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On Sat, Aug 21, 2010 at 8:17 AM, Michael Wood <email@example.com> wrote:
> On 20 August 2010 22:49, Whit Blauvelt <firstname.lastname@example.org> wrote:
>> We've got a system where staff use Samba mounts on their Windows desktops to
>> drop files into a Linux directory for further processing. Some of those
>> files are large, and take time for the file copy across Samba to complete.
>> The problem is that looking at the directory from the Linux side, to see if
>> there are new files to process, the directory listing for the
>> files-copied-across-by-Samba looks the same for complete files as for
>> partial ones - same file name, same perms. We have been handling this by a
>> script which checks for files whose size hasn't increased in the last X
>> seconds. That's not only an ugly kludge, but fails if system load or network
>> congestion stalls the file transfer for too long - the partial file then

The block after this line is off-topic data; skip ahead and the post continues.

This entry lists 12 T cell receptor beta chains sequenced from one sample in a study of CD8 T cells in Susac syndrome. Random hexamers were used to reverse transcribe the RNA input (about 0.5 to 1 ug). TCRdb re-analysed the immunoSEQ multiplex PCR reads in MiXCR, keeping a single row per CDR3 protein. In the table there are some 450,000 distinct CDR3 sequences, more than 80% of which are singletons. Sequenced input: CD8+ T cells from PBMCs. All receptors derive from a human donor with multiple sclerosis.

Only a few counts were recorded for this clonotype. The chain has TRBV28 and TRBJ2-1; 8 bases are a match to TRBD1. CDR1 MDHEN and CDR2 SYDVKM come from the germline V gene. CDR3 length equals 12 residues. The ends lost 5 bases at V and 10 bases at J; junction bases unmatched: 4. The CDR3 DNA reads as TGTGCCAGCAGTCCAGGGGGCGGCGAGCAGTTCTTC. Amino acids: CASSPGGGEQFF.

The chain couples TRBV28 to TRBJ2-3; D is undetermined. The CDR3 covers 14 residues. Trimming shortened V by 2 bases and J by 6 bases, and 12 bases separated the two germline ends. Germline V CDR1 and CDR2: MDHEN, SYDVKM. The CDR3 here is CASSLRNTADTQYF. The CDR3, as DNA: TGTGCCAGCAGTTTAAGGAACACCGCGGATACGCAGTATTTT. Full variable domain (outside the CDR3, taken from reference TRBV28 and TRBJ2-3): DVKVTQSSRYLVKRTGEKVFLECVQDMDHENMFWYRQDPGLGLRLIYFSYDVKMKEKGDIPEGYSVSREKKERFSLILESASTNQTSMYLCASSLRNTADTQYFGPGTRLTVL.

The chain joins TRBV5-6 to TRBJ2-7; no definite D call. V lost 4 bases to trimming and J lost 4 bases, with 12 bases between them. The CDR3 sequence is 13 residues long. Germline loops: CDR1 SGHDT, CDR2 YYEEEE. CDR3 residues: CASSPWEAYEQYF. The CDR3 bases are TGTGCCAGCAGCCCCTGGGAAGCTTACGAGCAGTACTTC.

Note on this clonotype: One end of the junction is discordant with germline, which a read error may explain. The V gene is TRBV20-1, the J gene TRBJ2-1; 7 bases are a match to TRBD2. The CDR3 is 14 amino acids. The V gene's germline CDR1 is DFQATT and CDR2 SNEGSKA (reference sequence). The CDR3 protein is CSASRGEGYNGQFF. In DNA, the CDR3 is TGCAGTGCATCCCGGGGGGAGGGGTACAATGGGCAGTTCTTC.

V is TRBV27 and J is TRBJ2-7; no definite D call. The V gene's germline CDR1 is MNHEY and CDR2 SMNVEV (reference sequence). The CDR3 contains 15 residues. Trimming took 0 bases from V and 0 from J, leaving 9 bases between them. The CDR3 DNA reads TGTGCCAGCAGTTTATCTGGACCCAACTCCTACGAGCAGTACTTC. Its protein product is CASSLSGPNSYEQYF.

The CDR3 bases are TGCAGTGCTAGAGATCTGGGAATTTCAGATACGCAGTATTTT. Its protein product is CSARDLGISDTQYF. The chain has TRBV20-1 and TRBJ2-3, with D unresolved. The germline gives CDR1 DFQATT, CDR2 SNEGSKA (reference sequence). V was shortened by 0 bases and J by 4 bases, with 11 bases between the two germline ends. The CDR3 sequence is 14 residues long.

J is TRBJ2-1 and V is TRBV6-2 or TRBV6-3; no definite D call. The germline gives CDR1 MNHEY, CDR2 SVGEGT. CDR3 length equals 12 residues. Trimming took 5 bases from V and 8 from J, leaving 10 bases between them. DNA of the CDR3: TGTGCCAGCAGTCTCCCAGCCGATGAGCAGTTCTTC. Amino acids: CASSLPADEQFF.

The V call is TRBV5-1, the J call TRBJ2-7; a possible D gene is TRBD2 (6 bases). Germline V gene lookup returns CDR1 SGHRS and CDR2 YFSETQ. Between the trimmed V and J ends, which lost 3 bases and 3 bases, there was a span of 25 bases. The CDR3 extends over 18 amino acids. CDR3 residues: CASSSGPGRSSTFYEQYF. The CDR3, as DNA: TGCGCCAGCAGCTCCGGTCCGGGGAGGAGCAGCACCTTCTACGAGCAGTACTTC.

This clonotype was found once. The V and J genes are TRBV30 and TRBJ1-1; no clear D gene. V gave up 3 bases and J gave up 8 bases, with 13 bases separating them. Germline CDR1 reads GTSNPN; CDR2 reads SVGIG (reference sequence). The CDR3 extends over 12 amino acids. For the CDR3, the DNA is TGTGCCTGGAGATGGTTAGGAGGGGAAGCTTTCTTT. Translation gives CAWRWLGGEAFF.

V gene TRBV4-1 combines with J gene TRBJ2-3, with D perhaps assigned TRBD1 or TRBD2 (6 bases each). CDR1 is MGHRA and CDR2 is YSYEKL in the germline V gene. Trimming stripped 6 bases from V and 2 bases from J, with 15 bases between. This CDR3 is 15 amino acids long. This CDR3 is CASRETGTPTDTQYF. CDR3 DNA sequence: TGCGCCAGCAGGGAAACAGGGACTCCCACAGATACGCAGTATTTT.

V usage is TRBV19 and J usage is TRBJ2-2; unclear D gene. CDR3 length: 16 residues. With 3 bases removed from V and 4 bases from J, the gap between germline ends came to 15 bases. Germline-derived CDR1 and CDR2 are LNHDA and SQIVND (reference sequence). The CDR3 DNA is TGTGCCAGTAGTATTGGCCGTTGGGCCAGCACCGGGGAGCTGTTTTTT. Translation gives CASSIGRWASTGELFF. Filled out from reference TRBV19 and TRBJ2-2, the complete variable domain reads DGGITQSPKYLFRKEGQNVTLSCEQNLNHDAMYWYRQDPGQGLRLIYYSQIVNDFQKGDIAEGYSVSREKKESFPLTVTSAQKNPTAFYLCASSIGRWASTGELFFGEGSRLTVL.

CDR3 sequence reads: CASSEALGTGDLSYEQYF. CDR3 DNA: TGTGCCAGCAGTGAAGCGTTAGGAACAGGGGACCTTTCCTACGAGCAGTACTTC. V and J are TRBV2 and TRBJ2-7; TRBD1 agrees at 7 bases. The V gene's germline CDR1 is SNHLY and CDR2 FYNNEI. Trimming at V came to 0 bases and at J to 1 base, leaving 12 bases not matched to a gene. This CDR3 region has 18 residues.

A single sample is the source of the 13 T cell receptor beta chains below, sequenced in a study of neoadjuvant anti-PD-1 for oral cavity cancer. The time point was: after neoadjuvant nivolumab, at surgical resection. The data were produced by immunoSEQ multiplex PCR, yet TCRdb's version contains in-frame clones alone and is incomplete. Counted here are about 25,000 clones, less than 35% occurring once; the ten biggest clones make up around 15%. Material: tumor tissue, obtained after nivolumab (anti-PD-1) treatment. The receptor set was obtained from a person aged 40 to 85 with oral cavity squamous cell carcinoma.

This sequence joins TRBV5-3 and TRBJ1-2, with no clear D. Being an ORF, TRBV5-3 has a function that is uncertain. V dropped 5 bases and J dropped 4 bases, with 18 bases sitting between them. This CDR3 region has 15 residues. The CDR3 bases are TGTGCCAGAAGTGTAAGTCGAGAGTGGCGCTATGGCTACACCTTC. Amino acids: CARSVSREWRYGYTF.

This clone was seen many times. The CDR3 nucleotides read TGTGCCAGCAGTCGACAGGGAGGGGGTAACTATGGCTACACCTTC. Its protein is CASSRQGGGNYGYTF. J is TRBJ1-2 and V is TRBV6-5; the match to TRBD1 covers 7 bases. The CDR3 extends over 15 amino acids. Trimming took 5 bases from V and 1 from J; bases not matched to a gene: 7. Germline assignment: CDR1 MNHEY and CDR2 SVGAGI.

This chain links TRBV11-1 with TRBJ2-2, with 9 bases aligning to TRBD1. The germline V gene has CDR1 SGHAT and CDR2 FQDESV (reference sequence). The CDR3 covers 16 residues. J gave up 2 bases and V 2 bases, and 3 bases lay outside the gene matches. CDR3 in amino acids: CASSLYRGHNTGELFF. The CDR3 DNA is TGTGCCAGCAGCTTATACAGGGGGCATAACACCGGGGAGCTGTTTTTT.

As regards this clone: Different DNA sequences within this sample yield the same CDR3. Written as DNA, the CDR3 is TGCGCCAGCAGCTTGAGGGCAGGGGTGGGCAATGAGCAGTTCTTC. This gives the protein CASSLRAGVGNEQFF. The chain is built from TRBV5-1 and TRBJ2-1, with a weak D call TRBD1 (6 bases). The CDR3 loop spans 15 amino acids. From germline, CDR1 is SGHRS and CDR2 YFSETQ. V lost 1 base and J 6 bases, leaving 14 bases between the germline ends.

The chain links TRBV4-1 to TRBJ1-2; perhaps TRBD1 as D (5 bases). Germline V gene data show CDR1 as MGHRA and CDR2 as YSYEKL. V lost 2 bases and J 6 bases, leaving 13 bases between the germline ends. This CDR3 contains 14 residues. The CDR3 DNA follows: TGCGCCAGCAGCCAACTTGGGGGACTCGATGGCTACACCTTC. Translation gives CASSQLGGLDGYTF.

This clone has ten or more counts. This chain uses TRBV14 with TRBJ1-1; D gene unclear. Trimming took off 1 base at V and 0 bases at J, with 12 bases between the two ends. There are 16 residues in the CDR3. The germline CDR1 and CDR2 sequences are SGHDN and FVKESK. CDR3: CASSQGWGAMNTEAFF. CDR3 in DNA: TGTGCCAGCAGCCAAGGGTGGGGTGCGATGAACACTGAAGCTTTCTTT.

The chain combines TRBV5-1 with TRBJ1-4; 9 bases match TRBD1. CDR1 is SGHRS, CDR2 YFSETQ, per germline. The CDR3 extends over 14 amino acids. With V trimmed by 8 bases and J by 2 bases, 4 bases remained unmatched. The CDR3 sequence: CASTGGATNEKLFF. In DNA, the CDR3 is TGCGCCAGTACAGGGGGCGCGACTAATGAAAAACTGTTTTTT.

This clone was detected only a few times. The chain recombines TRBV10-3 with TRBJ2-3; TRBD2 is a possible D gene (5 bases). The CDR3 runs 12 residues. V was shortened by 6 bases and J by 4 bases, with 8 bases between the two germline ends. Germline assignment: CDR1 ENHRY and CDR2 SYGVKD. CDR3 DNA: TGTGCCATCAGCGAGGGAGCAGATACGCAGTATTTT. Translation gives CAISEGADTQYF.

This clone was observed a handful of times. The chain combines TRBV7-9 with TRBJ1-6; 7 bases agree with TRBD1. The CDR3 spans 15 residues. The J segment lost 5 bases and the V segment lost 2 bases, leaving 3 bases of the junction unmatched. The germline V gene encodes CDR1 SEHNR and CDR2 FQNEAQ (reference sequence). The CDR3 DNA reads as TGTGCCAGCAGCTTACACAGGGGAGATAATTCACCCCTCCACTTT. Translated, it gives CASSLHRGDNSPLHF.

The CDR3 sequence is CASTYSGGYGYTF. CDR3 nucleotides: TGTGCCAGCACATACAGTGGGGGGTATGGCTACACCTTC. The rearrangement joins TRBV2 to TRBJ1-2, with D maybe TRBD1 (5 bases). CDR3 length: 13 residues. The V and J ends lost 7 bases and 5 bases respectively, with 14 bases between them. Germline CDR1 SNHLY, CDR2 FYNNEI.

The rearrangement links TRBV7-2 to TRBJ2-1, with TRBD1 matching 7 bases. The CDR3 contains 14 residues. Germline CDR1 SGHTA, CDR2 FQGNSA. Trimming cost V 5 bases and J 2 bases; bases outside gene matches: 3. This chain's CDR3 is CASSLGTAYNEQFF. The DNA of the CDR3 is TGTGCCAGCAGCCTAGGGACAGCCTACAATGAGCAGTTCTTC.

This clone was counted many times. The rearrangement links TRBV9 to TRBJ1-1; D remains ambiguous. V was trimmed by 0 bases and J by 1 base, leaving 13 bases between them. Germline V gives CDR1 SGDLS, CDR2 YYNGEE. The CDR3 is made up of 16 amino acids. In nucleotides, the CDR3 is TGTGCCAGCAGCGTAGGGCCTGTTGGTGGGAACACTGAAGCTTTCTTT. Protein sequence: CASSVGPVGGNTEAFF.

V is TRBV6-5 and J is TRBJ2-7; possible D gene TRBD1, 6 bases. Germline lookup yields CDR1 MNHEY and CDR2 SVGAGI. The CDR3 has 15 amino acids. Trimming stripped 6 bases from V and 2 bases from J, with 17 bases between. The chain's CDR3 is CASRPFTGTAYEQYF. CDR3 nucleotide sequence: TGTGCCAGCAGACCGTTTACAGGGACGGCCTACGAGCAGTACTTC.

>> gets "recognized" as complete when its not, and taken for further processing
>> when it shouldn't be yet.
>> There's got to be a better way. Looking at the docs I see options for
>> different ways to lock files against being written to by two users at once.
>> But I don't see anything to prevent a file from being read by one user as
>> it's being written to by another - or in the initial process of being
>> written to the directory location through copying, as in our case.
>> I've tried, of course, googling the list archives. Maybe my search terms are
>> poorly chosen. This has to be a problem that's been solved before, right?
> I think the simplest way to do this, if you have some control over the
> clients, is to get them to upload to a temporary name and rename to
> the real name once the upload has completed. Then get the process
> that looks for files to ignore the ones with the temporary names.
> If you can't control the filenames, try using something like incron to
> process the files only when they have been closed. Or use lsof to
> check if samba still has the files open. I don't know how reliable
> that will be, but perhaps it's another heuristic to add to your "not
> changed size for a while" check.
"rsync", available in various forms for numerous operating systems,
does this quite efficiently. It's also good at using temporary files
that are noticeable as temporary and can be flushed if the
transmission for bulky files fails.
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